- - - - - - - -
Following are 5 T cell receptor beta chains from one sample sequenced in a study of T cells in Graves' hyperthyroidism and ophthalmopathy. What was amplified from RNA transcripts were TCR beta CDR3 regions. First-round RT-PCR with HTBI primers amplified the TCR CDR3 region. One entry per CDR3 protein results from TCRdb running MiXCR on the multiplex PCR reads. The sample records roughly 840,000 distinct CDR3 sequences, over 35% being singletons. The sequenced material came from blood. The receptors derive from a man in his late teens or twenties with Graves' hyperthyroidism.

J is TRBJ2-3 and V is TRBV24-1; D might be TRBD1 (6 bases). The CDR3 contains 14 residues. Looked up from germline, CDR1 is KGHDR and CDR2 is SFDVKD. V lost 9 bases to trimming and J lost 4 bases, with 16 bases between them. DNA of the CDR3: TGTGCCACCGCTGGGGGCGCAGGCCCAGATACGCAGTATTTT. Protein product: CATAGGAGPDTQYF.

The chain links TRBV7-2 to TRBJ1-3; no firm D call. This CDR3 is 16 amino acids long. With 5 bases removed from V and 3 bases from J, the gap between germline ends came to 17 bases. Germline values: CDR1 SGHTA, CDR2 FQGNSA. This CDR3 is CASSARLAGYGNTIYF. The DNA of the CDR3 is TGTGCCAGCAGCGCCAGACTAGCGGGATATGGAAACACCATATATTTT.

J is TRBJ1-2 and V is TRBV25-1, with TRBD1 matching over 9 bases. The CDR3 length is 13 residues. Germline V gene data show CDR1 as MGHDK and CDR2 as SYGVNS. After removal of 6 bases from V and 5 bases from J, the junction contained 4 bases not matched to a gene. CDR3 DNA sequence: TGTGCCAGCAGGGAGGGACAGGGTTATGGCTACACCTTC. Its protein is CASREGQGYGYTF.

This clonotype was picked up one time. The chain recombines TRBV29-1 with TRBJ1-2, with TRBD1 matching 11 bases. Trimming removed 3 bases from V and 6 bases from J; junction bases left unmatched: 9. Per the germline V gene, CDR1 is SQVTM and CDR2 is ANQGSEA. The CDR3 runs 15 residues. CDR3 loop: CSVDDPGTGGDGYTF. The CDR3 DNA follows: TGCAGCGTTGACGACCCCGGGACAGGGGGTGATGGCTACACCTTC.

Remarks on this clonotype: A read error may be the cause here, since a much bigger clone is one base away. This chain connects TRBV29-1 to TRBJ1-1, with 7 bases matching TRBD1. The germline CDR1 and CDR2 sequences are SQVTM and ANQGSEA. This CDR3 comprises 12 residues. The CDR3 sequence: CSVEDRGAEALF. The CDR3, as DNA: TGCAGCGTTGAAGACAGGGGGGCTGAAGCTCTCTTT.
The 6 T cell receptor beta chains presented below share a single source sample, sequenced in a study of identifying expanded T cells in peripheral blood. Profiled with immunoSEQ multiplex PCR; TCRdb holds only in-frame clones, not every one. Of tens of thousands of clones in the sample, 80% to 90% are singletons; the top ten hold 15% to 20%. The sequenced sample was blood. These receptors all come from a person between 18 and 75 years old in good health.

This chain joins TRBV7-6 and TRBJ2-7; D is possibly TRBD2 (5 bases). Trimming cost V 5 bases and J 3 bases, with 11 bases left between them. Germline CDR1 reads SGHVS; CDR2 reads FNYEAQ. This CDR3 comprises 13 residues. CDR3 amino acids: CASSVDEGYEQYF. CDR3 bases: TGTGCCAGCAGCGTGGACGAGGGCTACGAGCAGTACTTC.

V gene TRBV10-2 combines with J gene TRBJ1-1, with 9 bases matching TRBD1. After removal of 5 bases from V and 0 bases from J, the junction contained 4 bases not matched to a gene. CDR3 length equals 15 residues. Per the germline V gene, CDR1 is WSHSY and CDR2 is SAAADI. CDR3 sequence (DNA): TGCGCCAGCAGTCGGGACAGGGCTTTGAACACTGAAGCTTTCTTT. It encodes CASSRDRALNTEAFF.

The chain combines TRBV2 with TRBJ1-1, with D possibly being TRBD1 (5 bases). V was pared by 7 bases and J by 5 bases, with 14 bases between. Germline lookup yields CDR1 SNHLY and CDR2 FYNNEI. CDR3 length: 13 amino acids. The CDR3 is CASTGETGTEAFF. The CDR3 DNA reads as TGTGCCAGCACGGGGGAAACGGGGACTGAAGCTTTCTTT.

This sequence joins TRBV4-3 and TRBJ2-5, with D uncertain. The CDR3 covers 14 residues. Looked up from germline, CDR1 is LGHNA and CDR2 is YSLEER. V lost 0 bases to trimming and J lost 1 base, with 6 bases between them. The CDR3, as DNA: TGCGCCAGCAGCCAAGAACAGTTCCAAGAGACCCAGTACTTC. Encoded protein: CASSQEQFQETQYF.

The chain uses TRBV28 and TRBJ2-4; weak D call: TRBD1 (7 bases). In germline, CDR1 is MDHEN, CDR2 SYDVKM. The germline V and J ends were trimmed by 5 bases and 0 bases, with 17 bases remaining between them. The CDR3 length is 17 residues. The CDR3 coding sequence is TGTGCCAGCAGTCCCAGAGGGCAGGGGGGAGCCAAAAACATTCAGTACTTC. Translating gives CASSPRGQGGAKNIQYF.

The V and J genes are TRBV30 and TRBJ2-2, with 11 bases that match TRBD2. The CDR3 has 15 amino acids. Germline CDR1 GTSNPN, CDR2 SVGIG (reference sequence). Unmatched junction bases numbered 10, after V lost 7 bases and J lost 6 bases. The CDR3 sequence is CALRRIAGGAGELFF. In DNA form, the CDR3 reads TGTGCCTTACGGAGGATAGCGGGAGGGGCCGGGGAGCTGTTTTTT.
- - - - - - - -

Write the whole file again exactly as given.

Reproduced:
Following are 5 T cell receptor beta chains from one sample sequenced in a study of T cells in Graves' hyperthyroidism and ophthalmopathy. What was amplified from RNA transcripts were TCR beta CDR3 regions. First-round RT-PCR with HTBI primers amplified the TCR CDR3 region. One entry per CDR3 protein results from TCRdb running MiXCR on the multiplex PCR reads. The sample records roughly 840,000 distinct CDR3 sequences, over 35% being singletons. The sequenced material came from blood. The receptors derive from a man in his late teens or twenties with Graves' hyperthyroidism.

J is TRBJ2-3 and V is TRBV24-1; D might be TRBD1 (6 bases). The CDR3 contains 14 residues. Looked up from germline, CDR1 is KGHDR and CDR2 is SFDVKD. V lost 9 bases to trimming and J lost 4 bases, with 16 bases between them. DNA of the CDR3: TGTGCCACCGCTGGGGGCGCAGGCCCAGATACGCAGTATTTT. Protein product: CATAGGAGPDTQYF.

The chain links TRBV7-2 to TRBJ1-3; no firm D call. This CDR3 is 16 amino acids long. With 5 bases removed from V and 3 bases from J, the gap between germline ends came to 17 bases. Germline values: CDR1 SGHTA, CDR2 FQGNSA. This CDR3 is CASSARLAGYGNTIYF. The DNA of the CDR3 is TGTGCCAGCAGCGCCAGACTAGCGGGATATGGAAACACCATATATTTT.

J is TRBJ1-2 and V is TRBV25-1, with TRBD1 matching over 9 bases. The CDR3 length is 13 residues. Germline V gene data show CDR1 as MGHDK and CDR2 as SYGVNS. After removal of 6 bases from V and 5 bases from J, the junction contained 4 bases not matched to a gene. CDR3 DNA sequence: TGTGCCAGCAGGGAGGGACAGGGTTATGGCTACACCTTC. Its protein is CASREGQGYGYTF.

This clonotype was picked up one time. The chain recombines TRBV29-1 with TRBJ1-2, with TRBD1 matching 11 bases. Trimming removed 3 bases from V and 6 bases from J; junction bases left unmatched: 9. Per the germline V gene, CDR1 is SQVTM and CDR2 is ANQGSEA. The CDR3 runs 15 residues. CDR3 loop: CSVDDPGTGGDGYTF. The CDR3 DNA follows: TGCAGCGTTGACGACCCCGGGACAGGGGGTGATGGCTACACCTTC.

Remarks on this clonotype: A read error may be the cause here, since a much bigger clone is one base away. This chain connects TRBV29-1 to TRBJ1-1, with 7 bases matching TRBD1. The germline CDR1 and CDR2 sequences are SQVTM and ANQGSEA. This CDR3 comprises 12 residues. The CDR3 sequence: CSVEDRGAEALF. The CDR3, as DNA: TGCAGCGTTGAAGACAGGGGGGCTGAAGCTCTCTTT.
The 6 T cell receptor beta chains presented below share a single source sample, sequenced in a study of identifying expanded T cells in peripheral blood. Profiled with immunoSEQ multiplex PCR; TCRdb holds only in-frame clones, not every one. Of tens of thousands of clones in the sample, 80% to 90% are singletons; the top ten hold 15% to 20%. The sequenced sample was blood. These receptors all come from a person between 18 and 75 years old in good health.

This chain joins TRBV7-6 and TRBJ2-7; D is possibly TRBD2 (5 bases). Trimming cost V 5 bases and J 3 bases, with 11 bases left between them. Germline CDR1 reads SGHVS; CDR2 reads FNYEAQ. This CDR3 comprises 13 residues. CDR3 amino acids: CASSVDEGYEQYF. CDR3 bases: TGTGCCAGCAGCGTGGACGAGGGCTACGAGCAGTACTTC.

V gene TRBV10-2 combines with J gene TRBJ1-1, with 9 bases matching TRBD1. After removal of 5 bases from V and 0 bases from J, the junction contained 4 bases not matched to a gene. CDR3 length equals 15 residues. Per the germline V gene, CDR1 is WSHSY and CDR2 is SAAADI. CDR3 sequence (DNA): TGCGCCAGCAGTCGGGACAGGGCTTTGAACACTGAAGCTTTCTTT. It encodes CASSRDRALNTEAFF.

The chain combines TRBV2 with TRBJ1-1, with D possibly being TRBD1 (5 bases). V was pared by 7 bases and J by 5 bases, with 14 bases between. Germline lookup yields CDR1 SNHLY and CDR2 FYNNEI. CDR3 length: 13 amino acids. The CDR3 is CASTGETGTEAFF. The CDR3 DNA reads as TGTGCCAGCACGGGGGAAACGGGGACTGAAGCTTTCTTT.

This sequence joins TRBV4-3 and TRBJ2-5, with D uncertain. The CDR3 covers 14 residues. Looked up from germline, CDR1 is LGHNA and CDR2 is YSLEER. V lost 0 bases to trimming and J lost 1 base, with 6 bases between them. The CDR3, as DNA: TGCGCCAGCAGCCAAGAACAGTTCCAAGAGACCCAGTACTTC. Encoded protein: CASSQEQFQETQYF.

The chain uses TRBV28 and TRBJ2-4; weak D call: TRBD1 (7 bases). In germline, CDR1 is MDHEN, CDR2 SYDVKM. The germline V and J ends were trimmed by 5 bases and 0 bases, with 17 bases remaining between them. The CDR3 length is 17 residues. The CDR3 coding sequence is TGTGCCAGCAGTCCCAGAGGGCAGGGGGGAGCCAAAAACATTCAGTACTTC. Translating gives CASSPRGQGGAKNIQYF.

The V and J genes are TRBV30 and TRBJ2-2, with 11 bases that match TRBD2. The CDR3 has 15 amino acids. Germline CDR1 GTSNPN, CDR2 SVGIG (reference sequence). Unmatched junction bases numbered 10, after V lost 7 bases and J lost 6 bases. The CDR3 sequence is CALRRIAGGAGELFF. In DNA form, the CDR3 reads TGTGCCTTACGGAGGATAGCGGGAGGGGCCGGGGAGCTGTTTTTT.